Texas A&M lost several starters to graduation and the 2017 NFL Draft, but the program is ready to replace those pieces. The Aggies signed 27 players in a stacked 2017 recruiting class, which clocked in at No. 11 in the nation.
Unlike previous years, the Aggies filled the class long before National Signing Day. In fact, 18 of the 27 signees committed before the season started. Defensive tackle Joshua Rogers was a late addition — otherwise, things were fairly straightforward.
With National Signing Day complete, it’s time to grade the Aggies’ 2017 recruiting class.
Texas A&M recruiting report card
Of Texas A&M’s best 3 prospects, 2 are on offense. Kellen Mond went from a relatively under-the-radar player to a star after transferring to IMG Academy in Bradenton, Fla. Mond remains an inconsistent passer but can make plays with his running ability. In many ways, Mond should remind fans of Trevor Knight.
Connor Blumrick didn’t play much in 2016 because of injuries, but he participated at the Elite 11 camp for top quarterbacks. The talent is there, but admittedly Blumrick is raw. He might be a career backup, but he’s a nice piece at least.
Running back: C-
Running back Trayveon Williams is a star. The Aggies won’t need to worry about first-team carries for a few years. However, middle-tier 3-star running back Jacob Kibodi isn’t necessarily a difference-maker. There are several running backs on the roster and the need wasn’t especially great, so the class should be fine.
Wide receivers: A-
Jhamon Ausbon is perhaps the surest thing in this class. Like Mond, he rose onto the national scene after transferring to IMG. He has exceptional hands and a college-ready frame. With 5 of the 2016 season’s top 6 receivers gone to the NFL Draft, Ausbon and fellow 4-star receiver Hezekiah Jones will contribute immediately.
The lesser-recruited receivers also have potential. Roshauud Paul was Mr. Texas Football as the best high school player in the best state for high school football. Transitioning to higher competition will be an adjustment. Camron Buckley played at a high level but was stuck behind other talented players. Once the adjustments come, Paul and Buckley could make names for themselves.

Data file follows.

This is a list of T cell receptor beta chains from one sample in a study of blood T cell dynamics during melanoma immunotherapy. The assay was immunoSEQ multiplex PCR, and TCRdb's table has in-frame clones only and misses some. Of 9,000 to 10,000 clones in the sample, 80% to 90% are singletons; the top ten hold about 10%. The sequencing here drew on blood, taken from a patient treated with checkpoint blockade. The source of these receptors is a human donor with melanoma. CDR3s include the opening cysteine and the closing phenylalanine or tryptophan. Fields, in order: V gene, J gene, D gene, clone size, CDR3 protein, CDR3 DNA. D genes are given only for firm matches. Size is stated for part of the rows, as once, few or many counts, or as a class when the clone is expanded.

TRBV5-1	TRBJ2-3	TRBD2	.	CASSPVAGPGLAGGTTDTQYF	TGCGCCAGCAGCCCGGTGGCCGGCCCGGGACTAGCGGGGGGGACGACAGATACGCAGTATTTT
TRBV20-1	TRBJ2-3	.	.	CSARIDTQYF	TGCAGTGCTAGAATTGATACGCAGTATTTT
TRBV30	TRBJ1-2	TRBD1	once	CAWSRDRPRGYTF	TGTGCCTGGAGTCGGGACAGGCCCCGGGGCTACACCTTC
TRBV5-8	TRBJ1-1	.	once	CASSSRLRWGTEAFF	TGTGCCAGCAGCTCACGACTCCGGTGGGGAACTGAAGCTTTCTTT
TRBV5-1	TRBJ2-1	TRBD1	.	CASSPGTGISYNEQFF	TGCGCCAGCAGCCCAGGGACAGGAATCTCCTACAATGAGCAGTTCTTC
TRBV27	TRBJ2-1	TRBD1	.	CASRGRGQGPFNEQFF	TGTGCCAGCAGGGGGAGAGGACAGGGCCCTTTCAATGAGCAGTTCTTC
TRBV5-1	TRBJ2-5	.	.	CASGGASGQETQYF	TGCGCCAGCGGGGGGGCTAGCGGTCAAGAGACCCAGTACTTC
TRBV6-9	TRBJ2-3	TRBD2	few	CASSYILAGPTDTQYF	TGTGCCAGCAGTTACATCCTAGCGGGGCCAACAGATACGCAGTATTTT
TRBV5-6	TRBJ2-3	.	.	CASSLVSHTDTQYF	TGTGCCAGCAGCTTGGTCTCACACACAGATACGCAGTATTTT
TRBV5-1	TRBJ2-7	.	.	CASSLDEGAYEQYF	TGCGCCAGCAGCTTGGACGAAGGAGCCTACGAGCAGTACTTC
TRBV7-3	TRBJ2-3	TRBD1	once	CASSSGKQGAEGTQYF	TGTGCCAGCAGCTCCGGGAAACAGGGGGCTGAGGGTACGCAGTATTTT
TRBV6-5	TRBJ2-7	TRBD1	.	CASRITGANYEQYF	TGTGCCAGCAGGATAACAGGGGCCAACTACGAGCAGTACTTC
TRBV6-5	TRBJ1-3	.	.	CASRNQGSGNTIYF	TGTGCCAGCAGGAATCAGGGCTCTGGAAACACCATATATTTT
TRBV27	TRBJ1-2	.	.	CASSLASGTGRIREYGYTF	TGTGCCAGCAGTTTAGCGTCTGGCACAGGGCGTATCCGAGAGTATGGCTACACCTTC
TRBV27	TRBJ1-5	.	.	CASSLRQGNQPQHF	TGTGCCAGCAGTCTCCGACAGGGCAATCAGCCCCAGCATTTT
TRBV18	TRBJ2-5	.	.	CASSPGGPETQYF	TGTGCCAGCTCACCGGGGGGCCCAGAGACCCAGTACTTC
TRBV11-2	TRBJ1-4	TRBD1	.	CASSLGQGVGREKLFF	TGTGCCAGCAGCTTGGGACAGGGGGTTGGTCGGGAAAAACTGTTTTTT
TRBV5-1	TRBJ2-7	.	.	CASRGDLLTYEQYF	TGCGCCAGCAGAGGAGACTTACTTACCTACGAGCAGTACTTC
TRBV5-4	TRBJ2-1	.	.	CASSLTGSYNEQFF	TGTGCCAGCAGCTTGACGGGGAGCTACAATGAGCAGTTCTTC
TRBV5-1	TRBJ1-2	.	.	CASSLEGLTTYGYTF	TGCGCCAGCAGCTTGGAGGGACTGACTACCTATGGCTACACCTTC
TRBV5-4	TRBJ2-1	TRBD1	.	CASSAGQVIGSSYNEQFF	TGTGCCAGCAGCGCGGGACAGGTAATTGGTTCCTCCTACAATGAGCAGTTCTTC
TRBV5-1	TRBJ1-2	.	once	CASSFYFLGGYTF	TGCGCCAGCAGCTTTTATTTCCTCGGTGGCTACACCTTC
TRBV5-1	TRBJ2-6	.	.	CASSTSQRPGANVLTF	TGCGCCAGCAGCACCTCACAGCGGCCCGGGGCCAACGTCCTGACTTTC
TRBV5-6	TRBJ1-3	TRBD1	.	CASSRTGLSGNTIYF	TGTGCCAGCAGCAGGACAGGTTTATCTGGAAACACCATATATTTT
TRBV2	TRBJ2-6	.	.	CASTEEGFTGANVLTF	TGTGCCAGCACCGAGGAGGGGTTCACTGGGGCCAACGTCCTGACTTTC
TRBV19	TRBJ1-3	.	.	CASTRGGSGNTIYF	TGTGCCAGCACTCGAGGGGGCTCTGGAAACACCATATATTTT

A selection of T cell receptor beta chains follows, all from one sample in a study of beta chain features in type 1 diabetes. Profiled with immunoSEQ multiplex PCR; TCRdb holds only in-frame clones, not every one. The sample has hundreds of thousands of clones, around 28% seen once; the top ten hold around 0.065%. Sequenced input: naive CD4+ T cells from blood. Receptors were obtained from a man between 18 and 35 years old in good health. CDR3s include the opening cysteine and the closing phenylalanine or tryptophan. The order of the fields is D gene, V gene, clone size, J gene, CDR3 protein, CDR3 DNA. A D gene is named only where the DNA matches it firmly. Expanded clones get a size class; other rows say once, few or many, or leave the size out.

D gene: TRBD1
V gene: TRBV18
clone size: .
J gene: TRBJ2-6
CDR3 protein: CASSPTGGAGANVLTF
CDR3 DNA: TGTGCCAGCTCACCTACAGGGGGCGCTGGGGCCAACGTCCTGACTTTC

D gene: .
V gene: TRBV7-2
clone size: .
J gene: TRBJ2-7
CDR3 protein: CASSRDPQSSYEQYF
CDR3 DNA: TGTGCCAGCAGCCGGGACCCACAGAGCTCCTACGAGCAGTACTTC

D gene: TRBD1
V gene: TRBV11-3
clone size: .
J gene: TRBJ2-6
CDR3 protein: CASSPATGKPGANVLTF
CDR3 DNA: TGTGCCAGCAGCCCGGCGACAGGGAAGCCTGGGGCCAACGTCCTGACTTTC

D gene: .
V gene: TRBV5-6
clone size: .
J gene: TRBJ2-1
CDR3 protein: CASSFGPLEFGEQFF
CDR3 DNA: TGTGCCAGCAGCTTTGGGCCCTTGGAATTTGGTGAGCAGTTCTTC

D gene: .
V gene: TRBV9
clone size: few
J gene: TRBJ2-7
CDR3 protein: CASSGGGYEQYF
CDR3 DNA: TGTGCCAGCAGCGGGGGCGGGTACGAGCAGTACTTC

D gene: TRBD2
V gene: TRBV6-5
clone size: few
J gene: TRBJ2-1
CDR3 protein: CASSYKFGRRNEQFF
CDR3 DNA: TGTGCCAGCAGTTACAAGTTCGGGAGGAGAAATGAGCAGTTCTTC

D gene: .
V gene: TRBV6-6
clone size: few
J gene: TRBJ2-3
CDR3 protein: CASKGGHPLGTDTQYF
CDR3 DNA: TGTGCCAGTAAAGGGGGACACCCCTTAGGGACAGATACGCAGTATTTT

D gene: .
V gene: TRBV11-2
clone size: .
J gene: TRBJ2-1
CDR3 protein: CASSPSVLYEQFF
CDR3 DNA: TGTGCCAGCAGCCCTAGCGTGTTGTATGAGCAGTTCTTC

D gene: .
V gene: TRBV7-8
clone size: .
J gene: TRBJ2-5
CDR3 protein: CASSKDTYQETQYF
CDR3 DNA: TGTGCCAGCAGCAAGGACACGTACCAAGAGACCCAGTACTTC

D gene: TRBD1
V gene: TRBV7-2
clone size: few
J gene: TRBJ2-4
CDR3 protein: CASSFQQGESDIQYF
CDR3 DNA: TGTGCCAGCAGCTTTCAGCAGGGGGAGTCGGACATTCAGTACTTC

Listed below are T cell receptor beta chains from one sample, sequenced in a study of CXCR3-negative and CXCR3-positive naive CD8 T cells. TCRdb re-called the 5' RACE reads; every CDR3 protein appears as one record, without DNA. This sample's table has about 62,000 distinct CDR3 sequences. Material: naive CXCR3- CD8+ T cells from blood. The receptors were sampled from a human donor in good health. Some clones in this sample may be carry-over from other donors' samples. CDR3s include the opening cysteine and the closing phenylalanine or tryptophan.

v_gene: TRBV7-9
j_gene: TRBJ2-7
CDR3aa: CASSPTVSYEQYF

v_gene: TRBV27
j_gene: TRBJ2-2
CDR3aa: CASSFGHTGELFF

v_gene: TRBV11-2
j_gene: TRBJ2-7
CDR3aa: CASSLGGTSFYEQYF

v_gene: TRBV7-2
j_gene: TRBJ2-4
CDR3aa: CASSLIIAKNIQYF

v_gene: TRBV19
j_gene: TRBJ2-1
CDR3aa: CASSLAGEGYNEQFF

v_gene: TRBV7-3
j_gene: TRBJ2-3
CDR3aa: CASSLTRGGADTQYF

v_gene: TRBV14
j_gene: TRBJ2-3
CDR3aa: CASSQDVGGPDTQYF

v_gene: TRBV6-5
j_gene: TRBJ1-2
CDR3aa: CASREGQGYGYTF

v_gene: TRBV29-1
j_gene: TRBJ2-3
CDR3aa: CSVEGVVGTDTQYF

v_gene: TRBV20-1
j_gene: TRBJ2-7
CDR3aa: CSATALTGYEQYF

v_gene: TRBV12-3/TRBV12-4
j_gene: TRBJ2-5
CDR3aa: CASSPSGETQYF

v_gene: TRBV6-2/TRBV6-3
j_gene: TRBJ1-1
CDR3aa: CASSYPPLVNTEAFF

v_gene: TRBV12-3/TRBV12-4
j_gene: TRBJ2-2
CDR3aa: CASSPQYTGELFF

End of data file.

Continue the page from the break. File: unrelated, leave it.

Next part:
Tight end: A-
Surprisingly, the Aggies made tight end a priority. Camron Horry has a familiar name for NBA fans, being the son of Robert “Big Shot Bob” Horry. However, the son has game. Playing in a run-based offense, the 6-5, 261-pound star showed mauling ability. Keynel McZeal is smaller but is perhaps a more effective receiver. Having both looks will be beneficial.
Offensive line: C
When Kevin Sumlin arrived at Texas A&M, offensive line play was exceptional. The Aggies sent numerous players to the NFL, including first-round picks Jake Matthews, Germain Ifedi, Cedric Ogbuehi and Luke Joeckel. There’s been a clear dropoff since those Mike Sherman recruits left the program.
Perhaps the Aggies found under-recruited guys, but it’s hard to get excited about this class. There’s 1 carrying 4 stars: Houston offensive tackle Grayson Reed. Jared Hocker is the lone early-enrollee, and he was the No. 131 offensive tackle in the country. Don’t expect these players to get on the field anytime soon. It’s always valuable to have depth on the offensive line, but it’s unclear whether these 5 players will develop into being more than backups.
Defensive line: B-
4-star defensive tackle Jayden Peevy is really good. Sumlin compared Peevy favorably to upperclassman Kingsley Keke. Aggies fans can feel comfortable that Peevy will instantly provide depth behind Daylon Mack, Zaycoven Henderson and Keke. Joshua Rogers will also fit that role.
The Aggies made sure to add defensive ends to replace Daeshon Hall and Myles Garrett in the lineup. Junior college transfer Micheal Clemons should compete for a starting spot. Tyree Johnson has a thick frame for a high school player. Ondario Robinson is a developmental piece. The Aggies could have benefited from bringing in some of these recruits as early enrollees, but they have the summer to turn them into quality depth.
Linebacker was a significant position of need, and the Aggies found a couple stars. Anthony Hines held 90 FBS offers, more than almost any player in the nation. As a senior, he finished with 245 tackles playing at the highest level of Texas high school football. Hines could take over the vacant inside linebacker position created by Shaan Washington’s departure.
IMG linebacker Santino Marchiol also has experience playing at a high level, starting for the No. 2 team in the nation. Dallas Kimball linebacker Devodrick Johnson is a developmental prospect — he played quarterback, wide receiver, linebacker and safety in high school. If he can add good weight to his frame, Johnson could quickly become a star.
Defensive backs: B+
Manvel safety Derrick Tucker is one of the best players in the class. Listed at 6-2 and 194 pounds, Tucker found himself pursued by several of the top teams in the nation. With Justin Evans out this year and Armani Watts graduating next year, Tucker will be starting in College Station before long. Myles Jones will compete for a starting spot before long.
The Aggies added 1 cornerback. Devin Morris grew up down the road in Caldwell, which made him an attractive prospect. Several players in this defensive back group should eventually compete for starting jobs.
This was a solid recruiting class. The Aggies got players who should contribute immediately on offense and defense, especially at positions of need. There are several developmental linemen with high upside. If things go right, there are players who could become stars.
However, especially relative to other Sumlin classes, 2017 lacks high-end star power. There isn’t a Myles Garrett or Christian Kirk that the program can hang its hat on. Player development must be king in 2017.